The Germans, in turn, believed the stories and though not much is known about the legend’s impact on them, it is believed that the Germans made several tactical choices during WWI which had the avoidance of these phantom Cossacks in mind.

The urban legend also had different sources. Some said that it came about when Russian soldiers were seen in England for various reasons with regards to the war efforts coupled with the chronic yet unexplained delays of trains. Another source pinpointed was a telegram which stated that a hundred thousand Russians were headed to London from Aberdeen. The sender had meant eggs in the said missive but as telegrams needed to be very brief and concise, the sent message was that resulting to the rumors.

There was also the story about Scottish soldiers who hailed from Ross Shire passing through but their place of origin was misheard as Russia.

Wherever the legend about the Russian Cossacks originated, the British intelligence did not quell it but instead allowed the rumor mill to spread it around.

5: Germany’s Factory for Corpses

Urban Legends V German Corpse Factory

Fighting up close with the enemy in trenches that, sometimes, were just mere meters apart from each other, it was hard for the troops on each warring side not to feel sympathy with one another at some point in time. This may be the reason the fifth in our list of war history urban legends came into being — to show that the enemy was horrible and very inhumane.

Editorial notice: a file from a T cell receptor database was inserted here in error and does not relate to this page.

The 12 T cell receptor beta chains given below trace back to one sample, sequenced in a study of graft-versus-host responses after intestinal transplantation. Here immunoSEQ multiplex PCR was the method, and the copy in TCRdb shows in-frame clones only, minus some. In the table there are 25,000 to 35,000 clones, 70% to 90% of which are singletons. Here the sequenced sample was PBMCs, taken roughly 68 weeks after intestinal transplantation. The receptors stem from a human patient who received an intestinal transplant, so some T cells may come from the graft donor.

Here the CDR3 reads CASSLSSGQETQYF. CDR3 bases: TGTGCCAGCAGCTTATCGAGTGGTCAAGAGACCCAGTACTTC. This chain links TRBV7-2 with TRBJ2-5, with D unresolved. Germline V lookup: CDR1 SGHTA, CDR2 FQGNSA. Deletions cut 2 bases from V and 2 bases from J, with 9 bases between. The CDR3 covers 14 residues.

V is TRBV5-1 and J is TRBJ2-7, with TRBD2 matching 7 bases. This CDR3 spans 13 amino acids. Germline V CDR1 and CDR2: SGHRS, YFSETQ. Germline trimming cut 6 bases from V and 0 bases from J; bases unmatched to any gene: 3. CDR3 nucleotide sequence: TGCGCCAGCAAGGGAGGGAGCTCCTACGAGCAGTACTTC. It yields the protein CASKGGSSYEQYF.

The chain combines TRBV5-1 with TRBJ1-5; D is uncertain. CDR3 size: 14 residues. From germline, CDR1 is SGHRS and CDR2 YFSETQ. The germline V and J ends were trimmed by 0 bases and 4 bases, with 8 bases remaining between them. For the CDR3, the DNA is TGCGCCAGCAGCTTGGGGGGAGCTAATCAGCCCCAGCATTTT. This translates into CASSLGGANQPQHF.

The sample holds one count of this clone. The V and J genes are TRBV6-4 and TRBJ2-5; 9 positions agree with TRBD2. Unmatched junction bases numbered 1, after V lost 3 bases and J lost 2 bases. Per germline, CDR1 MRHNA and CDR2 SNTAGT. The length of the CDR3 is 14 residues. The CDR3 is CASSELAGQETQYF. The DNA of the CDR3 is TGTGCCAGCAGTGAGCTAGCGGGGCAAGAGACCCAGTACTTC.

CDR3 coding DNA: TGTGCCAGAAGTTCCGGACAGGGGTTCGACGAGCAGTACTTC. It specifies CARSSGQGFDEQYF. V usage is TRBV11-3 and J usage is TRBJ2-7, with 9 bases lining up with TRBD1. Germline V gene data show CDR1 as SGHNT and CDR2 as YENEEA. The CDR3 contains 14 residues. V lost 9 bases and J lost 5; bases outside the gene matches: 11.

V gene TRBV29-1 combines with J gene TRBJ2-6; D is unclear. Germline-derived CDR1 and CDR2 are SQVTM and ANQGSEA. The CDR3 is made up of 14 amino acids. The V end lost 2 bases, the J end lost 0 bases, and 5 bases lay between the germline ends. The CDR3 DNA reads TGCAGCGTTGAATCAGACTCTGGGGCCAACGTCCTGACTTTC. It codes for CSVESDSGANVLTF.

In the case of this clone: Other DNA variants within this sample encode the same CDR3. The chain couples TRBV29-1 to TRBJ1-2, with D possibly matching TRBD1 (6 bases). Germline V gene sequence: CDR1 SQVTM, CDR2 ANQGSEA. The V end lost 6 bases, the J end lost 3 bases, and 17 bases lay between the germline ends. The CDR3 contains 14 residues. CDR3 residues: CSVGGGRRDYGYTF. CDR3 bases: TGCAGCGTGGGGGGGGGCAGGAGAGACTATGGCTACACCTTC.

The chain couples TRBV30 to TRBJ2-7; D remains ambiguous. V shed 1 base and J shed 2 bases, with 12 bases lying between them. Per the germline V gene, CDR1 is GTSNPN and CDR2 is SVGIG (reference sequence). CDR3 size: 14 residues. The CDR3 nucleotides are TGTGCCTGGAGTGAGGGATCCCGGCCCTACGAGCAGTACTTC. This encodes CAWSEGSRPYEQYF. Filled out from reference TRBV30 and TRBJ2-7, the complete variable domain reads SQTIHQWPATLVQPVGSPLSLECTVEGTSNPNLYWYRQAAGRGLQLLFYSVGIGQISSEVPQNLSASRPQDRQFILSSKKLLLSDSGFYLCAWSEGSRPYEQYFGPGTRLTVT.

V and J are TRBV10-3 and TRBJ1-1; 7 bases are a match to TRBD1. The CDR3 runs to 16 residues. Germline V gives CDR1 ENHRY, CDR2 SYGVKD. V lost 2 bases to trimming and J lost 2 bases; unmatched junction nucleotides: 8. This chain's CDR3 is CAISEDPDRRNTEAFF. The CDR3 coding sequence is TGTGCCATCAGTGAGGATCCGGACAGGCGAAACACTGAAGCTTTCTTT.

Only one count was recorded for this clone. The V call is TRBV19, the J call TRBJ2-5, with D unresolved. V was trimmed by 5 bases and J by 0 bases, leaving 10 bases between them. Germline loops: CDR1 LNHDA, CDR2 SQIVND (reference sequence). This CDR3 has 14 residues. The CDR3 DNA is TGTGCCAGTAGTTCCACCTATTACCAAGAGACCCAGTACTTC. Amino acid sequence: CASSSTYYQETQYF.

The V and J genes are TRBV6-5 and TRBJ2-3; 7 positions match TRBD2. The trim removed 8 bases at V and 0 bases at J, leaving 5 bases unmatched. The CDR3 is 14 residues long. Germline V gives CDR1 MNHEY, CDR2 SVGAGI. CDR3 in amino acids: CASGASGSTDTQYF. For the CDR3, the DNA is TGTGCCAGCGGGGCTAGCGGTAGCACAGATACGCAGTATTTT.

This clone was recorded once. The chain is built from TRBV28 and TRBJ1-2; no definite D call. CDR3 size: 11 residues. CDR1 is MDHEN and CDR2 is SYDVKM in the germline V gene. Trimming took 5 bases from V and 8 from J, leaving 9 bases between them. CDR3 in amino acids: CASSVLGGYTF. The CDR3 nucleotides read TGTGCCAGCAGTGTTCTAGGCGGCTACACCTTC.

In 1917, a story came out in The Times stating how the Germans were disposing of their dead in the First World War — the dead bodies of their fallen soldiers were recycled and made into war materials. The bodies were used to yield glycerin, oils as well as rendered fats. Even the bones of the dead soldiers, said the story, were powdered and fed to the pigs.

After a few months, another round of information about the story mentioned above rose up. The “corpse factory” of the Germans was named — the Deutsche Asfallverwertungsgesellschaft [German Refuse Processing Plant]. Additionally, more gory details came up. Supposedly eyewitness accounts recounted how the dead bodies were placed in boiling cauldrons until they were reduced to their most basic components. The Germans tried to counter the stories by saying they were untrue. But the British government remained mum about them when questioned.

The myth about this corpse factory lasted until 1925. It was that year that the government issued an official statement saying there was no basis for the rumors, thus, they were untrue.